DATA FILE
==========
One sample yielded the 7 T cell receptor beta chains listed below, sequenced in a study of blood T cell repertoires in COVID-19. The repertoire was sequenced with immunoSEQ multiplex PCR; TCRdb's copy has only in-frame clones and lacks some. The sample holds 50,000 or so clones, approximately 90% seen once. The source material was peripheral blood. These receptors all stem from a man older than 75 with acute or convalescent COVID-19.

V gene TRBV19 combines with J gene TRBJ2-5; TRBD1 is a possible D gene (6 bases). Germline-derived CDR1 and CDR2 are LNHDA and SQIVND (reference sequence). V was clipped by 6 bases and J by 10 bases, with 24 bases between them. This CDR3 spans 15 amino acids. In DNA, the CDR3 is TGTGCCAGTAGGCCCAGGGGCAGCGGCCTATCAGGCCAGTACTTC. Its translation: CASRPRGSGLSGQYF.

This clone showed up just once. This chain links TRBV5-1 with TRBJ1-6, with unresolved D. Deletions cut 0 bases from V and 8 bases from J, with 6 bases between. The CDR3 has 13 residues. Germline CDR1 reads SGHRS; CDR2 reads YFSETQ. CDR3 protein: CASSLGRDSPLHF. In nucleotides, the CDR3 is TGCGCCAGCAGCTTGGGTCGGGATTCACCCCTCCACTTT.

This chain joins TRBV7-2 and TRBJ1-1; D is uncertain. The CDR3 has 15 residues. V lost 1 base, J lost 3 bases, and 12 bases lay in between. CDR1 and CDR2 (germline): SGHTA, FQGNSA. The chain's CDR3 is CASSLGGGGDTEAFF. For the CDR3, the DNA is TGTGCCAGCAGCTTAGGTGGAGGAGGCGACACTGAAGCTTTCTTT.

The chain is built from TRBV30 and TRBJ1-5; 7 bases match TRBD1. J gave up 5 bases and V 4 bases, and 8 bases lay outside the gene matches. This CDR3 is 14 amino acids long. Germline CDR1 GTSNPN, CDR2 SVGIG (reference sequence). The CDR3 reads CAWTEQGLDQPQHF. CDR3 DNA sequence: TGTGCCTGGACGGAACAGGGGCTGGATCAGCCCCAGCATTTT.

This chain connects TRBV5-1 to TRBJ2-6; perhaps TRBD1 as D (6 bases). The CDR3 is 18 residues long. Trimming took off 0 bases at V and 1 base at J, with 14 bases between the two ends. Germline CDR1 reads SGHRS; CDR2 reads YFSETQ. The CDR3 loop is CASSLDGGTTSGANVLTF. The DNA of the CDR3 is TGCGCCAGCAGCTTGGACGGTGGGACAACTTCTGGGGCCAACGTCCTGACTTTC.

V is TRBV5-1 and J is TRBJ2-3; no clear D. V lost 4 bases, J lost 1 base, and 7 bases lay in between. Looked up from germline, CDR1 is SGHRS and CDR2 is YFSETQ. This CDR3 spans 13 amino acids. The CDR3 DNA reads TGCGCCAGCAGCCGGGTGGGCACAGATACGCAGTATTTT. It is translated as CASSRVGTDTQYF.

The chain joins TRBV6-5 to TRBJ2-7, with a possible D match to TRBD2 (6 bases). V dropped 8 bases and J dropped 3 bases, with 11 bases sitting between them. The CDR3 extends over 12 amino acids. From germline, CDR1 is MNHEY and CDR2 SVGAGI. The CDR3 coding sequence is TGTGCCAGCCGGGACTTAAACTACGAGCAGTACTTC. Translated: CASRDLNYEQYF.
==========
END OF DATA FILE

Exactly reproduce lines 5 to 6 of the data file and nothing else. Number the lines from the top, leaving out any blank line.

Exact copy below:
The chain is built from TRBV30 and TRBJ1-5; 7 bases match TRBD1. J gave up 5 bases and V 4 bases, and 8 bases lay outside the gene matches. This CDR3 is 14 amino acids long. Germline CDR1 GTSNPN, CDR2 SVGIG (reference sequence). The CDR3 reads CAWTEQGLDQPQHF. CDR3 DNA sequence: TGTGCCTGGACGGAACAGGGGCTGGATCAGCCCCAGCATTTT.

This chain connects TRBV5-1 to TRBJ2-6; perhaps TRBD1 as D (6 bases). The CDR3 is 18 residues long. Trimming took off 0 bases at V and 1 base at J, with 14 bases between the two ends. Germline CDR1 reads SGHRS; CDR2 reads YFSETQ. The CDR3 loop is CASSLDGGTTSGANVLTF. The DNA of the CDR3 is TGCGCCAGCAGCTTGGACGGTGGGACAACTTCTGGGGCCAACGTCCTGACTTTC.